Saturday, May 11, 2013

Dancing with Statues by Caroline Doherty de Novoa

Will our history always define us? 

What does it take to move on from a tragic past? 
These are questions Laura has been avoiding since she was fifteen, since that day ten years ago when her mother took her own life. Until she meets Miguel, a lawyer investigating a horrific bombing that took place days before her mother’s death, towards the end of the Northern Irish “Troubles”. 

When Miguel starts to pursue her, she initially resists. With her housebound father completely dependent on her, and Miguel returning to his native Colombia in six months’ time, she’s convinced any relationship with him would ultimately bring her pain. However, with his charm and persistence, she can’t stop herself from falling, despite her better judgment.

Initially, his love gives her hope for a brighter future. But when he starts delving into the past, asking questions about her mother and the circumstances surrounding her death, their relationship begins to unravel and Laura is finally forced to revisit her family’s history in search of answers of her own.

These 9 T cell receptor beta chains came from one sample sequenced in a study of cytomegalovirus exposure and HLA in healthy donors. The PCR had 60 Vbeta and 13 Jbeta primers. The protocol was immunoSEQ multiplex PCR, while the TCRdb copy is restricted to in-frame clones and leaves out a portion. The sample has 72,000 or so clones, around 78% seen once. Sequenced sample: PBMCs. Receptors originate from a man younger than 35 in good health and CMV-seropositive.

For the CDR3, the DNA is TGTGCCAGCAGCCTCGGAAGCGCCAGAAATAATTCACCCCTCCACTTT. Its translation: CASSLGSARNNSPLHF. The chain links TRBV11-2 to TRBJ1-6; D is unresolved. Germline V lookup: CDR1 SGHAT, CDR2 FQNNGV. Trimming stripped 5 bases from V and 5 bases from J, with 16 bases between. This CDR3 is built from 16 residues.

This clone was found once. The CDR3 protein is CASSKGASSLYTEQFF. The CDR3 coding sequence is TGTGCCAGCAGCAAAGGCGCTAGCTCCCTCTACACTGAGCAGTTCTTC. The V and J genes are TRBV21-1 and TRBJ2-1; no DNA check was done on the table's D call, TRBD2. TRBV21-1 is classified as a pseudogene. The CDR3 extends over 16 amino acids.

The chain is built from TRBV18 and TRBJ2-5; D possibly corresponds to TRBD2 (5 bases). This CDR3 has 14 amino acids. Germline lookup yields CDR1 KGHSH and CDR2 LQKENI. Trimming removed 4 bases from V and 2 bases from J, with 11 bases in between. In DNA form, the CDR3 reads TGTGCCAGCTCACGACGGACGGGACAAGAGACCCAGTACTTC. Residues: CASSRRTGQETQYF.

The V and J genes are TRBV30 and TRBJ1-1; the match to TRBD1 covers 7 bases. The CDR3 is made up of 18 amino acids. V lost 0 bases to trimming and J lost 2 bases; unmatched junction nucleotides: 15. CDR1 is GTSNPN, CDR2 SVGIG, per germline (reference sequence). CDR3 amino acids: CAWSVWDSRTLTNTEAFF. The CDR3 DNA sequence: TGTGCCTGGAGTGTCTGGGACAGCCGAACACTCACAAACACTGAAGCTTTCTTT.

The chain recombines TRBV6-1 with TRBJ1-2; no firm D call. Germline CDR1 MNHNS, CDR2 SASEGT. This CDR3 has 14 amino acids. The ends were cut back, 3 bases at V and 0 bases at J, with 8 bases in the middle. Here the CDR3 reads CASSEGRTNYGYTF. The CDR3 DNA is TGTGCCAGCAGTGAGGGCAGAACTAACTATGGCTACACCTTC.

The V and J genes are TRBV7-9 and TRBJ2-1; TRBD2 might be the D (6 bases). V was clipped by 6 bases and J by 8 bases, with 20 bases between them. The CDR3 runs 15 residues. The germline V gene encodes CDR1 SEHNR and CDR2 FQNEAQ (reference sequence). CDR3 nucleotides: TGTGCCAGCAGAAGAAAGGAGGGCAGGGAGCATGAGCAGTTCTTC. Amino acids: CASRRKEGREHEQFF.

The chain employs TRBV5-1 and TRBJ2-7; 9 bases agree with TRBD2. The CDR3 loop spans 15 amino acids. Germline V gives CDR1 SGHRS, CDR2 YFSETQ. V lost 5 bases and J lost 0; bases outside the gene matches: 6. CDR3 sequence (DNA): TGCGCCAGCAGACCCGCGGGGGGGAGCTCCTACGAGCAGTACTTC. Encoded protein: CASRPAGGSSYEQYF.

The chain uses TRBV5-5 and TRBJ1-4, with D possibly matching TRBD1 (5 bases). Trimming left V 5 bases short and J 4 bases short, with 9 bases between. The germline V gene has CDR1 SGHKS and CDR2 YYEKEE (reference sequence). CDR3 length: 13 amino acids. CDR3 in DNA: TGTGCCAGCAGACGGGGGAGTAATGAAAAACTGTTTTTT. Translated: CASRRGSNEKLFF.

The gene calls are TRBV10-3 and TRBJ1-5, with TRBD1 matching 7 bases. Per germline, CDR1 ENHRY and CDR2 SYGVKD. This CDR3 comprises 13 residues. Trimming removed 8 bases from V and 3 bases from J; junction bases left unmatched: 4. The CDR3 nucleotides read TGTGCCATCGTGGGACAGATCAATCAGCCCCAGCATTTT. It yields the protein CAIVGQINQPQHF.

Dancing with Statues is a sweet story with a punch.  Two different people on different paths, but with a common thread between them.   Miguel lost his mother when he was young, as did Laura.  But while Miguel's mother died from illness, Laura's took her own life.

Now, years later, Miguel is investigating the bomb that took Laura's mother's life.  He's only visiting for a short six months before he must return to his homeland.  So when he first admires Laura and approaches her, she doesn't look any deeper into it.  She doesn't have time for a relationship since she takes care of her father.  But Miguel is persistent and before long, they find themselves falling in love.  But then Miguel starts asking some hard questions about Laura's past, her mother's death.  Laura will have to face her past if she hopes to have a future with Miguel, but sometimes the truth is a hard pill to swallow.

An engrossing read, Dancing with Statues is easy to read and become immersed in the lives of Laura and Miguel.  I love the cover, but it's the writing within that held me riveted for hours.  I became invested in their story and wasn't sure how everything would turn out.  I won't ruin it for you but I'd recommend this novel to anyone who enjoys stellar contemporary fiction!

*I received a copy of this book in exchange for an honest review.

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The old grey donkey, Eeyore stood by himself in a thistly corner of the Forest, his front feet well apart, his head on one side, and thought about things. Sometimes he thought sadly to himself, "Why?" and sometimes he thought, "Wherefore?" and sometimes he thought, "Inasmuch as which?" and sometimes he didn't quite know what he was thinking about.

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